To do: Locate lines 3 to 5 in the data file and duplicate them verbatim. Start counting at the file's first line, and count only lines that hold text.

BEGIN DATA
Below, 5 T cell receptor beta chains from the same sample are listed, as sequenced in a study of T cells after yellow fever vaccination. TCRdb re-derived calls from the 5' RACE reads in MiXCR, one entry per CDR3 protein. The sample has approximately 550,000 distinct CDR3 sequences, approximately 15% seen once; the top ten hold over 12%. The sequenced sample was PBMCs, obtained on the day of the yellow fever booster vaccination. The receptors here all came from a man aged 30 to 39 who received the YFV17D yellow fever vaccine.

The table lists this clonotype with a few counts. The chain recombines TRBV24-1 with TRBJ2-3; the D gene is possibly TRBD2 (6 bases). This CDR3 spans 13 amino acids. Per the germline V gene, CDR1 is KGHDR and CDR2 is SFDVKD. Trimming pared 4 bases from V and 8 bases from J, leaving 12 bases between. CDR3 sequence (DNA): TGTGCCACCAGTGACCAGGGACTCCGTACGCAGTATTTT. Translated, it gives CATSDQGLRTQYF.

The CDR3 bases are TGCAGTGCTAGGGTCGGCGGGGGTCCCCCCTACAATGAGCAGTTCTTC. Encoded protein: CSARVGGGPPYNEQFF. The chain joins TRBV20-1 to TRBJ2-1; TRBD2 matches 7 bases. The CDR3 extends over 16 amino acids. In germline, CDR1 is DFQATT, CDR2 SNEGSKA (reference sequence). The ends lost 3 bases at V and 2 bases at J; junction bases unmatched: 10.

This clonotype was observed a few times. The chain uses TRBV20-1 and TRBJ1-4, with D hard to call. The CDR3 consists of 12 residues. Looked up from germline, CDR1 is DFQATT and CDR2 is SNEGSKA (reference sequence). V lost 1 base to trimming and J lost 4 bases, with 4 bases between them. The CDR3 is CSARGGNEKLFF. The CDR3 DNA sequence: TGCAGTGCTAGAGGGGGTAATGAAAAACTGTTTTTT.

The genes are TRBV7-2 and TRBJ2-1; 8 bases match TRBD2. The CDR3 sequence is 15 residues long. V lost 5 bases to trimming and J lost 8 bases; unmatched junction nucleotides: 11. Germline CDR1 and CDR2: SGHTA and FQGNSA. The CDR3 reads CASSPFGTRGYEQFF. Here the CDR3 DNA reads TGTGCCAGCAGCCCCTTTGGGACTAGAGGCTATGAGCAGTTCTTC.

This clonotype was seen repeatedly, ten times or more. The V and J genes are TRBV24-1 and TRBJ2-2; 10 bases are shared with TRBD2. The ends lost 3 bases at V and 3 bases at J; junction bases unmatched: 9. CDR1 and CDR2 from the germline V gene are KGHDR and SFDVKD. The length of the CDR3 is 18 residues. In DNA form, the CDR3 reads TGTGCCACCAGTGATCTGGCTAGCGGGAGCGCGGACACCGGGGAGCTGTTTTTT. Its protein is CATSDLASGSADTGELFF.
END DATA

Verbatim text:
The CDR3 bases are TGCAGTGCTAGGGTCGGCGGGGGTCCCCCCTACAATGAGCAGTTCTTC. Encoded protein: CSARVGGGPPYNEQFF. The chain joins TRBV20-1 to TRBJ2-1; TRBD2 matches 7 bases. The CDR3 extends over 16 amino acids. In germline, CDR1 is DFQATT, CDR2 SNEGSKA (reference sequence). The ends lost 3 bases at V and 2 bases at J; junction bases unmatched: 10.

This clonotype was observed a few times. The chain uses TRBV20-1 and TRBJ1-4, with D hard to call. The CDR3 consists of 12 residues. Looked up from germline, CDR1 is DFQATT and CDR2 is SNEGSKA (reference sequence). V lost 1 base to trimming and J lost 4 bases, with 4 bases between them. The CDR3 is CSARGGNEKLFF. The CDR3 DNA sequence: TGCAGTGCTAGAGGGGGTAATGAAAAACTGTTTTTT.

The genes are TRBV7-2 and TRBJ2-1; 8 bases match TRBD2. The CDR3 sequence is 15 residues long. V lost 5 bases to trimming and J lost 8 bases; unmatched junction nucleotides: 11. Germline CDR1 and CDR2: SGHTA and FQGNSA. The CDR3 reads CASSPFGTRGYEQFF. Here the CDR3 DNA reads TGTGCCAGCAGCCCCTTTGGGACTAGAGGCTATGAGCAGTTCTTC.